Kyle K. Jones
Occupation: Retired law enforcement executive/businessman
Previous elected offices held: None
Other community service experience: Chairman of the DeKalb County Merit System Citizen review board; Former Co-Chair for DeKalb Seniors and Law Enforcement together Council (SALT). I work with several behavioral health and drug and alcohol addiction centers in metro Atlanta. I am also an independent union representative for two labor unions in metro Atlanta. I also work with several groups that serve at-risk youth in DeKalb County.
What is motivating you to run for this office?
Break the former sheriff’s (Thomas Brown) stronghold on the Sheriff’s Office budget, bonding process and operation.
To conduct a forensic audit; identify and prosecute individuals involved in corruption; restore the citizens’ trust; reform bail by ending the monopoly the current bonding companies have; address the staffing issues and inmates’ conditions in the jail; screen for mental health and drug addictions in the jail so inmates receive treatment and not incarceration; cross-train all deputies and detention officers; improve courthouse security; and work with the police departments in DeKalb to develop a joint comprehensive plan to reduce crime.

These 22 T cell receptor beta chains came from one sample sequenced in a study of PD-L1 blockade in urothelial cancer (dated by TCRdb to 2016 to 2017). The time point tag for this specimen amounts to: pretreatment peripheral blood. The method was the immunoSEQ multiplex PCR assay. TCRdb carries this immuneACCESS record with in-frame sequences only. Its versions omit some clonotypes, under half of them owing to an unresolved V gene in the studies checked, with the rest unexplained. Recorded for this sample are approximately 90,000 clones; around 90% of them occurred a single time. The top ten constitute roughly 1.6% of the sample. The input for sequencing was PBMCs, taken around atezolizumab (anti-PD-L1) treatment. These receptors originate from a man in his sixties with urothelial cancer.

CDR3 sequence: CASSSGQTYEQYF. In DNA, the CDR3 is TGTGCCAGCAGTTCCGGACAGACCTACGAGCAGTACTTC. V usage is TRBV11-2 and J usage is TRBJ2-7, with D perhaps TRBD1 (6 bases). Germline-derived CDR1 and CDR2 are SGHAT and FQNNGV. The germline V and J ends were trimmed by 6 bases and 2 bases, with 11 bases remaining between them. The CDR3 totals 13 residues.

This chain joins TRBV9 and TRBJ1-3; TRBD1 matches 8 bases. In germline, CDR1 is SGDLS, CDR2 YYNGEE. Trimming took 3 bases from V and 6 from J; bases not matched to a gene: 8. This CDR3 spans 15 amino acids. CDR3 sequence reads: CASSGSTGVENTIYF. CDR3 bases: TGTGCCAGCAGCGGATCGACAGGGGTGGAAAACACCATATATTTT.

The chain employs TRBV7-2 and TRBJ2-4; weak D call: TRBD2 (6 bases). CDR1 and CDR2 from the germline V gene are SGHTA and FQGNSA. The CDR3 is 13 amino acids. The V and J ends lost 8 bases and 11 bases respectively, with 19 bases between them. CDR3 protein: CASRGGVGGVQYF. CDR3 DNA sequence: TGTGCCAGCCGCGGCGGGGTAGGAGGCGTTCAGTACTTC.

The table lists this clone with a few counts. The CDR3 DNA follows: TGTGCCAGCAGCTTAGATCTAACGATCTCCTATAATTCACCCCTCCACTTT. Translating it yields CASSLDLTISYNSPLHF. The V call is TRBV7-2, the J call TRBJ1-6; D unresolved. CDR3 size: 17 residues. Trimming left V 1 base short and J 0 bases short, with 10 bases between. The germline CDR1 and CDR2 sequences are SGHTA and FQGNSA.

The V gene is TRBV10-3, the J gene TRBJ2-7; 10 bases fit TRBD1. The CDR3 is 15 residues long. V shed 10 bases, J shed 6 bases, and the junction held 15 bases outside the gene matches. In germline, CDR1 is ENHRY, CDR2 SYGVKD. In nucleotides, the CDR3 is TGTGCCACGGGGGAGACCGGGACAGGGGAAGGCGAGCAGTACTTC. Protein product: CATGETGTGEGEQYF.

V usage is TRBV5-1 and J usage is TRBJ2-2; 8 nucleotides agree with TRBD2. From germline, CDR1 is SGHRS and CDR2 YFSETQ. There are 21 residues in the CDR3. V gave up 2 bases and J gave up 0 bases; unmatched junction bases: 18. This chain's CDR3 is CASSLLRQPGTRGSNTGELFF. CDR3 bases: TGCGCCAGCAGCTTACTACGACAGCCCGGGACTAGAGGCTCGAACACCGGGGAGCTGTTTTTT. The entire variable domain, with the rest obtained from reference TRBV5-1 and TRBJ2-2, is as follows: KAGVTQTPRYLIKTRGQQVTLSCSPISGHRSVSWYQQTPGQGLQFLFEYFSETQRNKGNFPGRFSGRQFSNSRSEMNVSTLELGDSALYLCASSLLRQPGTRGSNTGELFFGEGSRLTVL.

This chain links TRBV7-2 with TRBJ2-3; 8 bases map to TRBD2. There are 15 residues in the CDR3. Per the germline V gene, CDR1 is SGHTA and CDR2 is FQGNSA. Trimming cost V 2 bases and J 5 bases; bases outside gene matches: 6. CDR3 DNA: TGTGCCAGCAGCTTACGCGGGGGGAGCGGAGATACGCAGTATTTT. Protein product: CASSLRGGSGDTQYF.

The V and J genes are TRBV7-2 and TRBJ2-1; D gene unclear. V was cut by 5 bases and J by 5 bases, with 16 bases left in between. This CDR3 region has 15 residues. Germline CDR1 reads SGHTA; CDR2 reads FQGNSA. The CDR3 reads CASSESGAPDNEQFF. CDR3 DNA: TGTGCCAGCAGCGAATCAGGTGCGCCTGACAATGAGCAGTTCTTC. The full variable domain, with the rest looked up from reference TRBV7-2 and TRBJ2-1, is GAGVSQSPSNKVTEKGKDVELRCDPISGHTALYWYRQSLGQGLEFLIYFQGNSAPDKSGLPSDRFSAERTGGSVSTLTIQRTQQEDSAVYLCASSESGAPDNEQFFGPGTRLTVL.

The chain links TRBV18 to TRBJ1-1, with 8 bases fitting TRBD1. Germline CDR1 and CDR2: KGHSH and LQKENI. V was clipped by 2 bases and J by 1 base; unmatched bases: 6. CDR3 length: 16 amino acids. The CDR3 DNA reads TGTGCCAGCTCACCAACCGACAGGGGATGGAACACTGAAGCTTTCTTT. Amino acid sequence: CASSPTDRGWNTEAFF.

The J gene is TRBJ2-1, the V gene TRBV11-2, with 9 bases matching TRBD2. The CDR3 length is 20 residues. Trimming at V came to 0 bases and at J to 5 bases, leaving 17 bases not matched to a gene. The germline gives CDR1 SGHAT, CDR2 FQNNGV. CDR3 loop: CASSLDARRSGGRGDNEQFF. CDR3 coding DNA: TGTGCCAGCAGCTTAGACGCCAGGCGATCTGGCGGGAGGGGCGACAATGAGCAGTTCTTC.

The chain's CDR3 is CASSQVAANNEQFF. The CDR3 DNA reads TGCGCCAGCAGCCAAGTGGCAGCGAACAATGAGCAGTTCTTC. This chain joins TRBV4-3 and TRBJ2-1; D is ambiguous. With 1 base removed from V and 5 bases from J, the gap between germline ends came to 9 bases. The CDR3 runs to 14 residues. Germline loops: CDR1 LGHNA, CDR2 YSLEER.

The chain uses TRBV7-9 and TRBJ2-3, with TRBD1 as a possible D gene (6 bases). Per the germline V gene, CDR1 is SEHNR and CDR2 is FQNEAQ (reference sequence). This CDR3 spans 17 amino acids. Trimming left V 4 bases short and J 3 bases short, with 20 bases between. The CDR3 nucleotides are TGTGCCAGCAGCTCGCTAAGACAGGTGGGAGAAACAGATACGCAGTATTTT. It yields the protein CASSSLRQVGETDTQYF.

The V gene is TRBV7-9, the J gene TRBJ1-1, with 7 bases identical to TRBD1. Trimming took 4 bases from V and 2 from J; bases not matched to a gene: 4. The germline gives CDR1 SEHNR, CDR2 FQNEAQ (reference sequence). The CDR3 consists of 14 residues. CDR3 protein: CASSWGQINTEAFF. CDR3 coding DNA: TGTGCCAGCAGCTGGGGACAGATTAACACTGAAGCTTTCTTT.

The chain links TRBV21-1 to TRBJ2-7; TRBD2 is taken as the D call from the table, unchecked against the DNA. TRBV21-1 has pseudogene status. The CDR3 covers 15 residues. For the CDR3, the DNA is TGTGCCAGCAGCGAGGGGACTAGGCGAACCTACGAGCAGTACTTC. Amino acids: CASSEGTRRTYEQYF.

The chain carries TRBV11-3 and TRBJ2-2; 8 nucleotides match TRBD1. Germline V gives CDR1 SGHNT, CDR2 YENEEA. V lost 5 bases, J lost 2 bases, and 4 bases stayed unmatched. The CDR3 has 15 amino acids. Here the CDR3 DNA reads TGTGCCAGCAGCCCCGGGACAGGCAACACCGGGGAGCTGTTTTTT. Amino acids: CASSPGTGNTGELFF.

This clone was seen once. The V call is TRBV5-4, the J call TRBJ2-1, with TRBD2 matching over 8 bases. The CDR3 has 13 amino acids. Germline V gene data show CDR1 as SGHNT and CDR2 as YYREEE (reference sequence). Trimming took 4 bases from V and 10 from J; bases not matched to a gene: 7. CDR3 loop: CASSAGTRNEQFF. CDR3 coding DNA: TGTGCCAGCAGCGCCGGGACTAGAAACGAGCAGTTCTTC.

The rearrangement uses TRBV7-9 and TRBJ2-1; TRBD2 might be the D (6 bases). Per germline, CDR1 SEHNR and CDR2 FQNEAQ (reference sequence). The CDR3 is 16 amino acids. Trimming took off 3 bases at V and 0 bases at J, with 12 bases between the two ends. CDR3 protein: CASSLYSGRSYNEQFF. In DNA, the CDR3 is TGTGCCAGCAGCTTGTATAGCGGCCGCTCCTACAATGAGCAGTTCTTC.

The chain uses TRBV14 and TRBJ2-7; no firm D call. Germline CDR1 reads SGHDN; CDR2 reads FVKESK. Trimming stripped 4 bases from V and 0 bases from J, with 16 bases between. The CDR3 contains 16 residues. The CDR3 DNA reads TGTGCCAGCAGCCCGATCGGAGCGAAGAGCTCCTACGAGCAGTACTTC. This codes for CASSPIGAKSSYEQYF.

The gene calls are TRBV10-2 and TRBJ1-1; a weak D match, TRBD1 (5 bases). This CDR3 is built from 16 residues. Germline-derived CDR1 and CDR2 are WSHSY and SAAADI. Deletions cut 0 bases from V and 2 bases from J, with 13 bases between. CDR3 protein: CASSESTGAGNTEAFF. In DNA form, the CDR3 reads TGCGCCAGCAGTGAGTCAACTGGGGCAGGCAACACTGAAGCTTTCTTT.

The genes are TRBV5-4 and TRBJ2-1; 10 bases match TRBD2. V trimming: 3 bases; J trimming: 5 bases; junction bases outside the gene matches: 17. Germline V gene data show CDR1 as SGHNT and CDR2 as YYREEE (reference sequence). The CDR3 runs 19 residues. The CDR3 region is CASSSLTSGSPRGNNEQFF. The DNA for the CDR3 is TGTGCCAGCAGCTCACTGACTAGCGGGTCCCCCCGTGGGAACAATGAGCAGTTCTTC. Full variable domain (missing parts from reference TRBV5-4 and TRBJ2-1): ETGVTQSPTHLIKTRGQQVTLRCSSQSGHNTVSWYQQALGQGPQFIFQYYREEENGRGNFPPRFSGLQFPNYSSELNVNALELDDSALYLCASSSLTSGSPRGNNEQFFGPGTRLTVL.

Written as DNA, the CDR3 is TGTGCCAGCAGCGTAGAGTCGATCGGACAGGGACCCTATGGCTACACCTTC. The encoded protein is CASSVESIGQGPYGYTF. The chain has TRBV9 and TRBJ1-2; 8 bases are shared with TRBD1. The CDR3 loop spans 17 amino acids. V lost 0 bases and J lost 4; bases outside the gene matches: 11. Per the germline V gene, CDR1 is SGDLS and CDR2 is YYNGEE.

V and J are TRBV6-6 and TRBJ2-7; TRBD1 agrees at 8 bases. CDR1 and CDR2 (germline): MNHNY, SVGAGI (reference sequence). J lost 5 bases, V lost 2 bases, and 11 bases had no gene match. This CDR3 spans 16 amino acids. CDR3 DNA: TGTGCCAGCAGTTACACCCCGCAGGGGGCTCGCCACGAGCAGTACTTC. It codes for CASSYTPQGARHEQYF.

What is the biggest issue facing the Sheriff’s Office and how will you address it?
The reputation of corruption and cronyism is very well earned and deserved at the present time. The process in which the interim sheriff was appointed and by whom she was appointed by is all a ploy to continue hiding it from the public. The bonding companies have a monopoly on the bonding process in DeKalb County and this has been made possible by the past and current interim sheriffs. No-bid contracts, I believe, are being awarded without a thorough vetting process. This is only the surface.
What strengths and weaknesses have the coronavirus pandemic crisis revealed in law enforcement and jail management in DeKalb County?
The strength is that we have dedicated and hard-working men and women on the front line ready to serve. The weakness is the absence of strong leadership that leaves them vulnerable. I do not want to Monday-morning quarterback anyone involved in handling the current situation at jail as it relates to it being infested with cases of the coronavirus by both employees and inmates. What I will say is that more should have been done early on to protect the employees as well as the inmates instead of the current interim sheriff holding a non-productive press conference.